Here with me are two French guys, an Aussie girl who is jam-packed with personality, a German, a Kiwi and a couple of English. Apparently more volunteers are joining us in the coming week.

Cornwall is a seriously beautiful part of England and I can’t wait to see some more of it.

A new chapter begins…

I actually wrote this post a few days ago but I have been in no rush to get connected to the internet so I am only just posting it.

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So today marks the beginning of a new adventure for me; a new chapter in my life. This morning at 9am I walked out of the home that I have been living for the last 14ish months with nothing more than a backpack and my didgeridoo. Now, away from the comforts of a memory foam mattress and 4 walls I am in a tent in a field where I will be for the next 2 months, minimum.

The day began with breakfast and a coffee with 2 beautiful friends before I caught the 1220 bus from Exeter in Devon to Bude on Cornwall’s north coast. Then after a 20 minute walk I arrived at the Cerenity Eco Campsite where I am now a volunteer. I was greeted by the owner, the manager (the daughter), and 7 other volunteers. I instantly felt welcomed!

After the initial hellos and where are you froms I pitched my tiny one-man tent for the first time. It’s a cool looking tent…very cosy. Only just enough room for me once my backpack is in. Tea was another rustic treat…jacket potatoes cooked in the fire with some tuna, sweetcorn and mayo all mashed up.

It is everything I had hoped for and more! Working with animals, outdoors, and with some cool people from around the world. An awesome introduction to the world of HelpXing.

Portugal Holiday 2013

Well I have just returned from a 10-day holiday in the beautiful Algarve region in Portimao, Portugal. Myself and a few friends decided to rent an apartment and soak up the rays by the pool and the beach. We hit the town a few nights and run into quite a few people that we had met last year in a great bar overlooking the beach, On The Rocks. The local food was amazing too. I don’t know what it is but all of the food there just tastes better than here in England! Well….store bought stuff anyways.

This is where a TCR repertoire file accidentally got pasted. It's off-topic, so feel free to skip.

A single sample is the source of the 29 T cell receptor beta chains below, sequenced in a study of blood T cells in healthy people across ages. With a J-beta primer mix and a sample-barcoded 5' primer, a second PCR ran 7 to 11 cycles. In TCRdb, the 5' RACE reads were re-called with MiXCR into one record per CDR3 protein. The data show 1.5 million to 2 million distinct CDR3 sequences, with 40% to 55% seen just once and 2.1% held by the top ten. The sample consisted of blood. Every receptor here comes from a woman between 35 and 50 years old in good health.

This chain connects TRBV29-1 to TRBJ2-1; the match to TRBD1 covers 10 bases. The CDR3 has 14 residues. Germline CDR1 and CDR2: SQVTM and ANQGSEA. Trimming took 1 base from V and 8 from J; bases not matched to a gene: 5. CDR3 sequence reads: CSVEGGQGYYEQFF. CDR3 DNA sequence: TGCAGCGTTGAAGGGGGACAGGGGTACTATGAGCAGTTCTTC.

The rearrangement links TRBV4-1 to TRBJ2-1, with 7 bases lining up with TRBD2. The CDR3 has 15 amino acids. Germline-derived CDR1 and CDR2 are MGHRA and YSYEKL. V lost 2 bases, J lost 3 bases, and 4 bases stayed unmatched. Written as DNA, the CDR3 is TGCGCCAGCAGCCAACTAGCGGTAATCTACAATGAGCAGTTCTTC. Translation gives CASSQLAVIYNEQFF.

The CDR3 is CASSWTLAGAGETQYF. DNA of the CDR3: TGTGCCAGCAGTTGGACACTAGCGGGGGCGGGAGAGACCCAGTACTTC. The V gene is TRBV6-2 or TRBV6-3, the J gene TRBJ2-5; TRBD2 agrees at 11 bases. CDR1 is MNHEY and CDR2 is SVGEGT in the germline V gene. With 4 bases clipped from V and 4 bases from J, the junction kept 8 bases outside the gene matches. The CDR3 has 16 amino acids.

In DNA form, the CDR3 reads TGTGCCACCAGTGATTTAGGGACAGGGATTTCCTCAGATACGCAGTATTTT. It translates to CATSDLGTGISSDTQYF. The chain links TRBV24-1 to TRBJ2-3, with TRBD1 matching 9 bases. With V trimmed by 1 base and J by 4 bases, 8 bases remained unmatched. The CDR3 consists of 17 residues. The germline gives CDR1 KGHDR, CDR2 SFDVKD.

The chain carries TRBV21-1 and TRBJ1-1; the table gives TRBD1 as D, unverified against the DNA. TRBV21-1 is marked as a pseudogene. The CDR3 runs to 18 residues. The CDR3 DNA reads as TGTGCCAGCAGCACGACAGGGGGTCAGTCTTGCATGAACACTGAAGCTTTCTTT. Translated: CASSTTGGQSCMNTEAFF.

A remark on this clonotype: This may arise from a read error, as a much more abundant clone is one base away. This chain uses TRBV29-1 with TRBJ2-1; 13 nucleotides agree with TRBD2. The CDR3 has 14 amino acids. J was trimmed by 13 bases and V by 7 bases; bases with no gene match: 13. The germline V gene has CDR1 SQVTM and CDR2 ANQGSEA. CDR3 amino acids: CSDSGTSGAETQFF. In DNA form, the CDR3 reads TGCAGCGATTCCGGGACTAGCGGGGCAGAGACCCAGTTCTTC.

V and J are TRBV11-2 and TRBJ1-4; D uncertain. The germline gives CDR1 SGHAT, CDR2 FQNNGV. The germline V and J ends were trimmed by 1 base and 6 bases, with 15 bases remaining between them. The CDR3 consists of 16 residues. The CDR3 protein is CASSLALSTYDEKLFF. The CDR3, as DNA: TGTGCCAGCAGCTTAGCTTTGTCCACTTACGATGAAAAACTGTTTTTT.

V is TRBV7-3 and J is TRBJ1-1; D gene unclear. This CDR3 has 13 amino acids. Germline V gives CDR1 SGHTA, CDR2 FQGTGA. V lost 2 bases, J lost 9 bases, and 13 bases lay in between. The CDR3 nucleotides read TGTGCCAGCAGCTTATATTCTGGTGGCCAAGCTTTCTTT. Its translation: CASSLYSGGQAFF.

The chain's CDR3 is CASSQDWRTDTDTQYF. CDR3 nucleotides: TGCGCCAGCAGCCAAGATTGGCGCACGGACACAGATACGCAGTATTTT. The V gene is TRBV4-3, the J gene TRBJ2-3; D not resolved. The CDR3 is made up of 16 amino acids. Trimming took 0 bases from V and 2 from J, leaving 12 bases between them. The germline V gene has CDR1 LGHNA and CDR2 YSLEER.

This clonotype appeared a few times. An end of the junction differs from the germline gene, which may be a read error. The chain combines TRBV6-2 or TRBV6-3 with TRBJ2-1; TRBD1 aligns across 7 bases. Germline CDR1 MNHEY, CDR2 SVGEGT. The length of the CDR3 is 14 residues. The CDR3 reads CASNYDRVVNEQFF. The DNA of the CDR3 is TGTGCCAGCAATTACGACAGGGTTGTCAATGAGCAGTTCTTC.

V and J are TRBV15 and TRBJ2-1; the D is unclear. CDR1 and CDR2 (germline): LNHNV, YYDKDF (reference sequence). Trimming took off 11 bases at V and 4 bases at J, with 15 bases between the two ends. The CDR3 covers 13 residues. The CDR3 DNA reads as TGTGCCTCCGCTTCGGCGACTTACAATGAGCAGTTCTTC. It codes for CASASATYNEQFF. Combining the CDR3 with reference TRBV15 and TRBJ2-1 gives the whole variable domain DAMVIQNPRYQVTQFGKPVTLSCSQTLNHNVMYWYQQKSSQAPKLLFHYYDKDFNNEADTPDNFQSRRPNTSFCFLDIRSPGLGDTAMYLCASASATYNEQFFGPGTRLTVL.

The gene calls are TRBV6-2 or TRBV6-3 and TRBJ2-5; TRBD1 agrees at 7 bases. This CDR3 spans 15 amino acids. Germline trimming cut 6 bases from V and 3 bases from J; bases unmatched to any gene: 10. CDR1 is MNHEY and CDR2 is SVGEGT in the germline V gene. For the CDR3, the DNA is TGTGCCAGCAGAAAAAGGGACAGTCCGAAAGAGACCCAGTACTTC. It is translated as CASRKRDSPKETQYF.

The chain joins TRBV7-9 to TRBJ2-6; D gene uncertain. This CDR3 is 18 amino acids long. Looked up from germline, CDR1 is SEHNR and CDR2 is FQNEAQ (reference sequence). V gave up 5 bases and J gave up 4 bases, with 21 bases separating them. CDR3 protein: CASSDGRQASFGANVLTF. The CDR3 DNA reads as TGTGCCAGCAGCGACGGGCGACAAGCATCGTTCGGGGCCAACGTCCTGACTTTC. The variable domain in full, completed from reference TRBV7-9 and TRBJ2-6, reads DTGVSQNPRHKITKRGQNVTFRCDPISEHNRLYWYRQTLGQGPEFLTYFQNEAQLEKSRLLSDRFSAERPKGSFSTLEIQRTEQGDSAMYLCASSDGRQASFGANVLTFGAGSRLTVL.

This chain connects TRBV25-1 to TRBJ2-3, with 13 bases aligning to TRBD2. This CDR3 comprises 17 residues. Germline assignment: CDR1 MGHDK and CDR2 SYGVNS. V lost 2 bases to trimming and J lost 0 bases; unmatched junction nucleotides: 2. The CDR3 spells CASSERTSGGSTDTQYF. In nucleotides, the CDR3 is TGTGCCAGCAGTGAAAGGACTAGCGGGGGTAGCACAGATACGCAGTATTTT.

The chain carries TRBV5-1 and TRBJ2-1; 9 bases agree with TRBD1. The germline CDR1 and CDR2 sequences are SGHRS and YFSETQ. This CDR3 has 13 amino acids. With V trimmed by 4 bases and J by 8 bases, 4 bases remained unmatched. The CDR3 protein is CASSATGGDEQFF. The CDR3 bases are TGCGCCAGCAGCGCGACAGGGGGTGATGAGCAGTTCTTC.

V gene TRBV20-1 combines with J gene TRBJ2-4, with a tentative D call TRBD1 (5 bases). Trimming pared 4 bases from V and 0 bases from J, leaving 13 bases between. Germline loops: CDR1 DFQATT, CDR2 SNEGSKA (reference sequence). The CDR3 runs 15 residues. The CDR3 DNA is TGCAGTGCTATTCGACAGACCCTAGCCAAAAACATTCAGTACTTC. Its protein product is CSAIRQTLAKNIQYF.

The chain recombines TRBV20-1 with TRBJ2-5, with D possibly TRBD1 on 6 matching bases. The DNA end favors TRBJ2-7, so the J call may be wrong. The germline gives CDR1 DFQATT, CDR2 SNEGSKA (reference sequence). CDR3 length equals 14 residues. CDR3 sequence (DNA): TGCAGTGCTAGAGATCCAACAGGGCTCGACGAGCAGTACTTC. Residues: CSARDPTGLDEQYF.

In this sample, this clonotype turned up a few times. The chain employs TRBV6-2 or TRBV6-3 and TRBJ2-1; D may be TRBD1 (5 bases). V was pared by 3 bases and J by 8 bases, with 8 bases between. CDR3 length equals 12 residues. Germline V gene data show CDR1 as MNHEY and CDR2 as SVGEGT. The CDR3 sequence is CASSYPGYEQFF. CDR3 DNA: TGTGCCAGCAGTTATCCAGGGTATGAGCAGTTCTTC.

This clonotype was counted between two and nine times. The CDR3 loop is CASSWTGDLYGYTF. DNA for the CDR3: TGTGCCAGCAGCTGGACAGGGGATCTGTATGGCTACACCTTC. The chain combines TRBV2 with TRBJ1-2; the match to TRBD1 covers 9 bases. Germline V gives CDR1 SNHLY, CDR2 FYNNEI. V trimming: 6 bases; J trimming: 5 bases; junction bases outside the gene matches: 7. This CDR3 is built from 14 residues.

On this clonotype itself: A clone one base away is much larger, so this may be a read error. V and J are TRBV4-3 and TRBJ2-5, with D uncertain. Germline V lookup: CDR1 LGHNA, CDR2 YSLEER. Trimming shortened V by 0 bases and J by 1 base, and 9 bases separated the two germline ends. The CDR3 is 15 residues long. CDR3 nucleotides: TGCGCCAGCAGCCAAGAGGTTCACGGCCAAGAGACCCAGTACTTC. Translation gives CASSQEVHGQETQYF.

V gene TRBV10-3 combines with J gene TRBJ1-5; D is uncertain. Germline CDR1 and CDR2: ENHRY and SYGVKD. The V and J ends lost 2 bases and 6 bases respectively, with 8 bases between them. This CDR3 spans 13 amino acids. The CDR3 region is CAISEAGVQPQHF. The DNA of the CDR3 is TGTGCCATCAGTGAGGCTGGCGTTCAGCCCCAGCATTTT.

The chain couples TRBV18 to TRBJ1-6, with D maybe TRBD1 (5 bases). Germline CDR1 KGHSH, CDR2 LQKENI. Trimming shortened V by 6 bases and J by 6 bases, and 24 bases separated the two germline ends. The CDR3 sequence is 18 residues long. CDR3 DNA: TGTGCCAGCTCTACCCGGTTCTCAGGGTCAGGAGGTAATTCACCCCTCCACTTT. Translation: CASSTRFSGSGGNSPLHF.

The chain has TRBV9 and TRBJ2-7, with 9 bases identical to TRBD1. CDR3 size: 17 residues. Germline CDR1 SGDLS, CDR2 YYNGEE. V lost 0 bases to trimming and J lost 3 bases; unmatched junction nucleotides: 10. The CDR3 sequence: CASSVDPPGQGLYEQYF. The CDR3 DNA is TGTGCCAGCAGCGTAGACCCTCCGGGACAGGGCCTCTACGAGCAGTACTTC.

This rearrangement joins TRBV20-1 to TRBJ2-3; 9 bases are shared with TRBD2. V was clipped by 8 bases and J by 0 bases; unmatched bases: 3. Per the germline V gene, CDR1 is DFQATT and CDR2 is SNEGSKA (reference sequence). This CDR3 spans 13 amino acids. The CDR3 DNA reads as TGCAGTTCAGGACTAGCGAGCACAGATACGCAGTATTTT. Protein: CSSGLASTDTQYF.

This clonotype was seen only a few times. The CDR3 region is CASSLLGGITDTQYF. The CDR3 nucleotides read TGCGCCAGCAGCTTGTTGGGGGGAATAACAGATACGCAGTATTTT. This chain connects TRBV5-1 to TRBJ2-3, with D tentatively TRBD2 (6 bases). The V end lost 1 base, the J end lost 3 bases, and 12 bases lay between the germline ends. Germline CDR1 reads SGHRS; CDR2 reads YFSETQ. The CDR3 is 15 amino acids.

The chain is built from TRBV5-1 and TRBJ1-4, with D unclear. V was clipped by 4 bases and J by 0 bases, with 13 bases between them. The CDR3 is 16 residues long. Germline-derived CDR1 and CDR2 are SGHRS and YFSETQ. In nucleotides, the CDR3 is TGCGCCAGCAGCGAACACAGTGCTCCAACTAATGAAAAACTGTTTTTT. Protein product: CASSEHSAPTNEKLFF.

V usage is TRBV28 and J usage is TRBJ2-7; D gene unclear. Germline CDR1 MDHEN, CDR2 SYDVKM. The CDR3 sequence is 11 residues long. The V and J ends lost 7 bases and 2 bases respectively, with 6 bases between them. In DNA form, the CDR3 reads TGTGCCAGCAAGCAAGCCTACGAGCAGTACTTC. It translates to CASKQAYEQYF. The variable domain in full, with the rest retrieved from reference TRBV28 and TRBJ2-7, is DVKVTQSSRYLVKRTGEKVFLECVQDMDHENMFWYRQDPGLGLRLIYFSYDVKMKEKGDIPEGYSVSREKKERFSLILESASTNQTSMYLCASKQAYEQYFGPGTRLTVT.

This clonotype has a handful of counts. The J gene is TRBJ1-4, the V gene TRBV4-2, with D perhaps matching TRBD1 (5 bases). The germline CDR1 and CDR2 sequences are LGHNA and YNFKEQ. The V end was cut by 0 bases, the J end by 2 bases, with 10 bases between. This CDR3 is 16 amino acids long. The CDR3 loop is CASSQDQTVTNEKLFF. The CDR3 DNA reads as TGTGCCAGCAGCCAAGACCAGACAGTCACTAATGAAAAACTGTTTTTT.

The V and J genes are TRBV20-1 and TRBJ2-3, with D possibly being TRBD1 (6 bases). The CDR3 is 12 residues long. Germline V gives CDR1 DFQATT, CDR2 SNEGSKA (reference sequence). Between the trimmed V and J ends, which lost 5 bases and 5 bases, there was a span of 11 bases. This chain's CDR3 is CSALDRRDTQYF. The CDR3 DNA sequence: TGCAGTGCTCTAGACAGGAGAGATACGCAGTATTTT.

It is such a beautiful part of the world down there. The people are so friendly and life is seriously laid back. I can’t wait to go back there. I have been learning the language for about a year now and actually having to use it was great. Even though some people I spoke to could tell I wasn’t that brilliant they still knew what I meant and showed their appreciation for my efforts with a smile. I can really see that they genuinely appreciate it when you make an effort to speak their language.

I am hoping to make my way back there in about 8-9 months where I plan on living for a year travelling around doing volunteer type work on organic farms and permaculture sites. From the minor research I have conducted there are numerous eco-communities living self-sustainably, growing their own food and harnessing their own energy promoting the principles of permaculture. I would love nothing more than to spend time in these amazing communities learning the language and living with the land.

There was another amazing thing that stood out to me whilst I was there. Our apartment was in a rather bland and monotonous holiday resort. All of the apartments and villas looks the same and the plant life was very ordinary and mostly ornamental. One morning, whilst my friends were still sleeping I decided to go for a walk through a very local-looking area, just roaming the streets, passing Portuguese locals saying “Bom Dia” and smiling. I noticed that 9/10 of the locals gardens contained fruit. Everything from Apples, Figs, Grapes, Lemons, Limes and Oranges. I thought this was amazing. Everywhere you would look there were healthy bunches of grapes and the most orange oranges I have ever seen.